He didn’t have to wait long before Faye rounded the street corner and came toward him and the house, wearing a white t-shirt with a huge black Adidas logo on the front and shorts, a Tesco carrier bag swinging in one hand. She smiled and sat cross-legged on the pavement in front of Ryan, a car’s length apart as he was pitched up in the centre of the little front lawn.

“How are they today?”

Ryan peeled the foil lid off his cold ready meal. He took the plastic spoon included and started mixing the contents. “Alright.”

Faye nodded. She had brought a couple of sandwiches and an Alpen bar. “Are you doing Callum’s Zoom quiz tonight?”

Ryan shook his head. “If I hear what the capital of Indonesia is once more I think I’ll scream.”

Faye laughed. “I know what you mean. … Wait, it’s Jaipur, isn’t it? No, hold on, I think that’s in India. What is it again?”

“Jakarta,” said Ryan, scraping together a forkful of his food.

“Shall we go there when this is all over?” said Faye.

“When this is all over. I wonder when that will be. Maybe never.”

Faye looked down at the pavement. “Don’t say that.”

“Is your grandad alright?”

Faye looked up again, smiling. “He’s good, thank you. Yesterday he was having a little trouble and we feared the worst. He said his vision was going hazy and his throat felt funny. Turned out the eye thing was only a bit of juice that squirted out from when he was peeling one of the oranges me and mum dropped off for him. He was rubbing it into his eyes and making it worse. He makes me laugh. And we think the throat was just because he’s not used to eating oranges as his only fruit. He had a little moan about that to us. But that was all they had in the shops.”

Ryan smiled. “That’s good. That’s funny.”

“Did you see Erin’s TikTok?”

Ryan finished his tuna pasta – there were less than ten good mouthfuls in it – and folded the foil up and rested it on the grass. He held his empty hands out. “Don’t have a phone.”



“What happened to it?”

“Well, did you see on the group chat? Becky’s invite.”

“Oh,” said Faye. “Yeah, I did.”

“Yeah. That. Threw it against the wall. I don’t think I’ve ever been so angry in my life. I mean, we’ve all got to make sacrifices, but having a gathering – I don’t care what she says, people aren’t gonna stay two metres apart – I just took it as a massive middle finger. Fuck her eighteenth. There’s people turning fifty during this that can’t celebrate. Fuck Becky.”

Faye looked at the pavement again. She rested her sandwich on the Tesco bag.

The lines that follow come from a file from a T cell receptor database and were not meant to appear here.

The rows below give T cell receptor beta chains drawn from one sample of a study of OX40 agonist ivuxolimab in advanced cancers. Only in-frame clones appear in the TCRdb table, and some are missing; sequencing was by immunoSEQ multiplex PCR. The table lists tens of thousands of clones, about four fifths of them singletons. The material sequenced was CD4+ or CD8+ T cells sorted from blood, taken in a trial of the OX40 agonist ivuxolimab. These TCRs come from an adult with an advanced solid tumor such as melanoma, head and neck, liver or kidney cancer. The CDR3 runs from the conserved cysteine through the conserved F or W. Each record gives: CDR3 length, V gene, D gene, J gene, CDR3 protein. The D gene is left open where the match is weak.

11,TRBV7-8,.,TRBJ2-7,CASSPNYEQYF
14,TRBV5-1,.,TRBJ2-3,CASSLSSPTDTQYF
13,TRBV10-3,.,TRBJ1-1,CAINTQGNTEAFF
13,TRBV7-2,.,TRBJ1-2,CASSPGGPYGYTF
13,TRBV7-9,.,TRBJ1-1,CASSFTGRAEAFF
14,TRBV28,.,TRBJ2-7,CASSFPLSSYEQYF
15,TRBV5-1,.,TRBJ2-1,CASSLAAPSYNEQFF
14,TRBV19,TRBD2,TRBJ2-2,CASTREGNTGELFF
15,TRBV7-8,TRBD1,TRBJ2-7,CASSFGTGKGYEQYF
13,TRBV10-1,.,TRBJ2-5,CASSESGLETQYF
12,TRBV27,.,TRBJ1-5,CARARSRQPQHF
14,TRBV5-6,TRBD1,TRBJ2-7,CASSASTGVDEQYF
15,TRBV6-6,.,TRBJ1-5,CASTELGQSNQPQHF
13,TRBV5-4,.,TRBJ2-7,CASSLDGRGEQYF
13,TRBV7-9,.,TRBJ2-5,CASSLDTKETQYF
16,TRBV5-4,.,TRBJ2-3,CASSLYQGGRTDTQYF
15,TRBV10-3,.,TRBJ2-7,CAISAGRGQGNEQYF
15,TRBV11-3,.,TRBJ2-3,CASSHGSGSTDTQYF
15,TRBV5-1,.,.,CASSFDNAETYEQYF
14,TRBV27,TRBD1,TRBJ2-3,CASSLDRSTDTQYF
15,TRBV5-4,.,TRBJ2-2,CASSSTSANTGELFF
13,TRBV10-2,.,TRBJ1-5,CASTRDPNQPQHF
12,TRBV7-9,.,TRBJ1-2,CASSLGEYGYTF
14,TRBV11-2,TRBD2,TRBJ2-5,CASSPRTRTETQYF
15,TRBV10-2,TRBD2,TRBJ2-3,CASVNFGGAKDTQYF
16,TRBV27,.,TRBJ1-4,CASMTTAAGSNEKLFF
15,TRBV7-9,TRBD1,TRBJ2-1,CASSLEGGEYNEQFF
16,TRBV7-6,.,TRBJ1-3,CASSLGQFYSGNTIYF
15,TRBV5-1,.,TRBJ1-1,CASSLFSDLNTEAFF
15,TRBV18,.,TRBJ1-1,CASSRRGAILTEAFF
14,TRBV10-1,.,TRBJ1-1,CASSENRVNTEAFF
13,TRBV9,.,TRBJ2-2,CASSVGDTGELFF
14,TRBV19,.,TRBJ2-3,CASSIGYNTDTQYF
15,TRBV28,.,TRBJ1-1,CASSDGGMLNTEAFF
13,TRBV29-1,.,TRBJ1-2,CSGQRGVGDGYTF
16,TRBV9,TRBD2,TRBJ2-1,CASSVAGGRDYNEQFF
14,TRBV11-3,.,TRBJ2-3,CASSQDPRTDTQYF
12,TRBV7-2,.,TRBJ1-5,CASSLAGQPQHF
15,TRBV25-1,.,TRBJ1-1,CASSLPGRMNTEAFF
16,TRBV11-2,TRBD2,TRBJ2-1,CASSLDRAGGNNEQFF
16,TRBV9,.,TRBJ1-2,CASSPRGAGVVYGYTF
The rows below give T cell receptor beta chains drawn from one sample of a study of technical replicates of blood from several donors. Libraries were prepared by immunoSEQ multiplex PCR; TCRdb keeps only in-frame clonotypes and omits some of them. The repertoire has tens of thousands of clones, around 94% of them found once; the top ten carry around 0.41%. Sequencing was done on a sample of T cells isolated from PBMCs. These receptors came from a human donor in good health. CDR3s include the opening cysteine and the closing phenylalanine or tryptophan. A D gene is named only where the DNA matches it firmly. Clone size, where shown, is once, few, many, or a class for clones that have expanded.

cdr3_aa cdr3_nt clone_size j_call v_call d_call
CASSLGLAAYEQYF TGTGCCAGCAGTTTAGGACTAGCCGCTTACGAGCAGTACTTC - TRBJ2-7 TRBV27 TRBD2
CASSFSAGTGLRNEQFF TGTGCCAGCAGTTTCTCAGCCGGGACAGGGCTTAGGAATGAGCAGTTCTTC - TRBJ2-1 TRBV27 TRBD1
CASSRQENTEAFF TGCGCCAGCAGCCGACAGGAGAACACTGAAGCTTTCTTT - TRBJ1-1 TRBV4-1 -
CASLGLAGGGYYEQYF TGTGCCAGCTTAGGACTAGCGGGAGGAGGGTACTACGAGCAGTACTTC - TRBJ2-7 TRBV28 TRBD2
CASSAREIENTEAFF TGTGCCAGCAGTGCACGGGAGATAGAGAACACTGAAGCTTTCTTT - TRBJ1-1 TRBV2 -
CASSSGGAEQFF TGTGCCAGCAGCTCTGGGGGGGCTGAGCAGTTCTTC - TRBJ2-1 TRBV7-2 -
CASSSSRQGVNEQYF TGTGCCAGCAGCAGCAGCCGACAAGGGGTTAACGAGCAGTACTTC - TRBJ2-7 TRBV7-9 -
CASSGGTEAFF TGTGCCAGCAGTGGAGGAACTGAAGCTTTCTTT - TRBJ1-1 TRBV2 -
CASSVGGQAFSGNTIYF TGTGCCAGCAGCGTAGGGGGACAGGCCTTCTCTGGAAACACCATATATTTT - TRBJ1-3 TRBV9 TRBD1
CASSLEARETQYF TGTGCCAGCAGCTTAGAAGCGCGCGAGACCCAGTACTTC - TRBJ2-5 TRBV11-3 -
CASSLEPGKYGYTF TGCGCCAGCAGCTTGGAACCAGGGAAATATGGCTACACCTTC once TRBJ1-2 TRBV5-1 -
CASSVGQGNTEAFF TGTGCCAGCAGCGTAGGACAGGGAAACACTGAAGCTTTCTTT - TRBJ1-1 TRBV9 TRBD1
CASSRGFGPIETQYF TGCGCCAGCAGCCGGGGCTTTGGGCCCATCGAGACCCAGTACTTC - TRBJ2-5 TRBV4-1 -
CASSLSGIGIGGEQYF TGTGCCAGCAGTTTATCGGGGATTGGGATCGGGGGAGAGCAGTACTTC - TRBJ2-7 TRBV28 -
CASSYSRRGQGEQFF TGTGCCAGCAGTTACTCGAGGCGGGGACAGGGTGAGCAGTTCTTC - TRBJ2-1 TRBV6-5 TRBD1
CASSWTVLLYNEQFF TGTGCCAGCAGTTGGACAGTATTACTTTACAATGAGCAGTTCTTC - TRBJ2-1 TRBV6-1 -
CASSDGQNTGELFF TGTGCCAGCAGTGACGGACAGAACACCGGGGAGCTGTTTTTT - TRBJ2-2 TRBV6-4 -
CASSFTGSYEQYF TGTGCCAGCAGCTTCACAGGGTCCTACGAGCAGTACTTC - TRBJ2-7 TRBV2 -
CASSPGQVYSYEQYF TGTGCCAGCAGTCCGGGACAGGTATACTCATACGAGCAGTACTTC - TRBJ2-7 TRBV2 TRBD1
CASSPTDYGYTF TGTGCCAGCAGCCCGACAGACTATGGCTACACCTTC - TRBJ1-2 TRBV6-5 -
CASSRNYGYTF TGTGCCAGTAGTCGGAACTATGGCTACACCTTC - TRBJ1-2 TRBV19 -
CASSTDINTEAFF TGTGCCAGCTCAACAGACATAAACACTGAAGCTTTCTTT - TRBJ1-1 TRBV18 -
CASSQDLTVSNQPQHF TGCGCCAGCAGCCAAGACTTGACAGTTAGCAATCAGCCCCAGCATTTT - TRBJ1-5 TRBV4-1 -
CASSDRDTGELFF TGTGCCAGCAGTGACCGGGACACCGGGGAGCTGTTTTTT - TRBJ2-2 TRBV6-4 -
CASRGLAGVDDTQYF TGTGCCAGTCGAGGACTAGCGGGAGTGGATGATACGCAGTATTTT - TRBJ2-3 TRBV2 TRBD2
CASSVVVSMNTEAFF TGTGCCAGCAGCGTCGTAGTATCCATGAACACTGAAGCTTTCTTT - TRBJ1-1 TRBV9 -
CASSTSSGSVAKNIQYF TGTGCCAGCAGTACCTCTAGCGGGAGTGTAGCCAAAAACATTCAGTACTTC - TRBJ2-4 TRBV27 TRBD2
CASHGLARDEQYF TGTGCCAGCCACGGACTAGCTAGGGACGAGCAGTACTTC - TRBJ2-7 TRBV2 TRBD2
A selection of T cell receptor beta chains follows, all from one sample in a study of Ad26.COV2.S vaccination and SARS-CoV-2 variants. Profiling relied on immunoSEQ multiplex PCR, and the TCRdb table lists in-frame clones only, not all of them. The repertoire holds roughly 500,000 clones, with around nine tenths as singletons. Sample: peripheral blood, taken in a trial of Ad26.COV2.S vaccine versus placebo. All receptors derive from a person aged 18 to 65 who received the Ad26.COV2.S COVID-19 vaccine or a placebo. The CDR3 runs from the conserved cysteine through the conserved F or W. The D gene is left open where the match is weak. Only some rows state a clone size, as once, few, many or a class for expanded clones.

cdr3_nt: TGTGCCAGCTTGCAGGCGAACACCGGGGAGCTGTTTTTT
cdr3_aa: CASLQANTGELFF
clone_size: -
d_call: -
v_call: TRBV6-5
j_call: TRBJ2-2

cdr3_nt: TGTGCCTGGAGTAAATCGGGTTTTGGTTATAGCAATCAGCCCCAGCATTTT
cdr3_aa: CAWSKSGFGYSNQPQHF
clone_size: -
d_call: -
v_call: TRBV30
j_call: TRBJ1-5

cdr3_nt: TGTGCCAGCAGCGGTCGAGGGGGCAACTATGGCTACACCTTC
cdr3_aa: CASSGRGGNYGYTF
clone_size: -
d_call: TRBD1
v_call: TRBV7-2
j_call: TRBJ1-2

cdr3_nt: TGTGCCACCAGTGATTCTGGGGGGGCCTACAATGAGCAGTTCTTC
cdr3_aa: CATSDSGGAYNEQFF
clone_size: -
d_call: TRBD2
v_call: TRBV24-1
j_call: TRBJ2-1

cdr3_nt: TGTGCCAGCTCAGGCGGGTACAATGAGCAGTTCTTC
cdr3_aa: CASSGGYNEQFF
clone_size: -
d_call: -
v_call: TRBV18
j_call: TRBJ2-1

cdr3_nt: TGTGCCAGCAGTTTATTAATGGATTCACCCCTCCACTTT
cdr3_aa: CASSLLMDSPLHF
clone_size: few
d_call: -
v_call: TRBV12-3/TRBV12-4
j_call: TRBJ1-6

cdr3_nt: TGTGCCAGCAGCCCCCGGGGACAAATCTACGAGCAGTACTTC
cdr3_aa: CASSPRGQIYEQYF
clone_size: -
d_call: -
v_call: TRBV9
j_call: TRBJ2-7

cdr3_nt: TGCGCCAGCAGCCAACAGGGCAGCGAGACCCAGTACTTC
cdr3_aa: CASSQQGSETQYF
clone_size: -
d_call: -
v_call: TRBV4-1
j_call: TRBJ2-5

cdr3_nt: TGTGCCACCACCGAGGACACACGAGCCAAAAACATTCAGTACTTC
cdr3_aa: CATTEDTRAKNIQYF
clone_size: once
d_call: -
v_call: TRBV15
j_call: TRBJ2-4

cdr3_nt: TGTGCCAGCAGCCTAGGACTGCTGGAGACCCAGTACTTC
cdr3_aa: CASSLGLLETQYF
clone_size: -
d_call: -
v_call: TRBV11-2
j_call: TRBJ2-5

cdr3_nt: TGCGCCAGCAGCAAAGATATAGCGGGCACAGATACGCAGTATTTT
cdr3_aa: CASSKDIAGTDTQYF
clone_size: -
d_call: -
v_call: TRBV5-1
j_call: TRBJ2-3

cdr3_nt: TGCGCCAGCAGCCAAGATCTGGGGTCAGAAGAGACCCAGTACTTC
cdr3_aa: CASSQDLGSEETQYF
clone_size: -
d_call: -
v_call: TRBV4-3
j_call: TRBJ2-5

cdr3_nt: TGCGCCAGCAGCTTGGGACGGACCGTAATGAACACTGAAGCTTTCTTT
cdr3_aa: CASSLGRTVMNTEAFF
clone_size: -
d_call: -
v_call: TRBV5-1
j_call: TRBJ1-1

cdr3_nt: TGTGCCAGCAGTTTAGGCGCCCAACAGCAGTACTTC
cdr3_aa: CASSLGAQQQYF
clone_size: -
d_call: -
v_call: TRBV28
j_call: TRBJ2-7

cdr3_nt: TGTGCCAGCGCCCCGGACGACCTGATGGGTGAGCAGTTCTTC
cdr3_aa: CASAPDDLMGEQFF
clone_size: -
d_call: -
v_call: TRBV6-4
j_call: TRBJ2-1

“Wait,” said Ryan. “Are you going?”

“Well, I was thinking –”

“Are you kidding me?” Ryan stood up.

“It’s hard. I hate being at home. I’m sorry. I shouldn’t have even considered it. I’m sorry. I wasn’t really thinking about it. Really all I wanna do is be here with you.” Faye wiped a tear from her cheek.

Ryan sat back down. “Are you alright?” he asked. And then, after a silence, he said, “You’re crying and I can’t even hug you. That sucks so bad.”

“Yeah. God …”


She smiled up at Ryan, chewing. “I miss you so much.”


“I hope it’ll be over soon.”

“Same,” said Ryan. “We just have to see this through. All of us do.”

“I just want to give you the biggest hug in the world.”

“You mean, you want to slap my bald head?”

Faye laughed. “Yeah. That too.”

Ryan grimaced. “Man, I’m still so hungry.”

“We could go into town,” said Faye. “There is always Aldi. I think a couple of cafes and takeaways are even open.”

“That would be nice.” Ryan turned and looked at the house as he considered. “But I don’t really want to leave in case they need anything. I don’t think I can.”

Faye pulled a sad but proud smile. She nodded. “I understand.”

After a while she said, “Do you want my Alpen bar?” She held it out toward Ryan.

“I can’t, can I? I can’t touch it … just in case.”

Faye swung her arm limply back down into her lap. She looked sullen, then suddenly jumped up. “But you don’t have to touch it – not if I throw it straight out the packet.”

Ryan smirked. “Okay. How?”

Faye snapped the bar in two within its packet. She then carefully peeled back the packaging whilst keeping it level, then held it behind her ready to fling like a catapult. “Ready?”

Ryan, smiling, nodded, stood up, holding his hands out like a cricket wicket-keeper.

Faye launched the half cereal bar out the packaging without touching it, and Ryan’s eyes shot wide open as he leapt to try to catch it, his fingers splayed as his he went down to his left hand side. But he couldn’t stretch enough, and the dry, half yogurt-coated bar settled on the grass. Faye awaited Ryan’s reaction. When he burst out laughing, she followed. “Sorry,” she said. “Five second rule?”

Ryan looked at her and turned up his nose and shook his head. “I’ve got a better idea for it.”


“Branch,” said Ryan.

“Our branch. I miss our branch.”

“Oh!” said Ryan. “I didn’t tell you – we got a new bird on our branch, called a nuthatch. It was amazing. I’ll have to send you a picture.”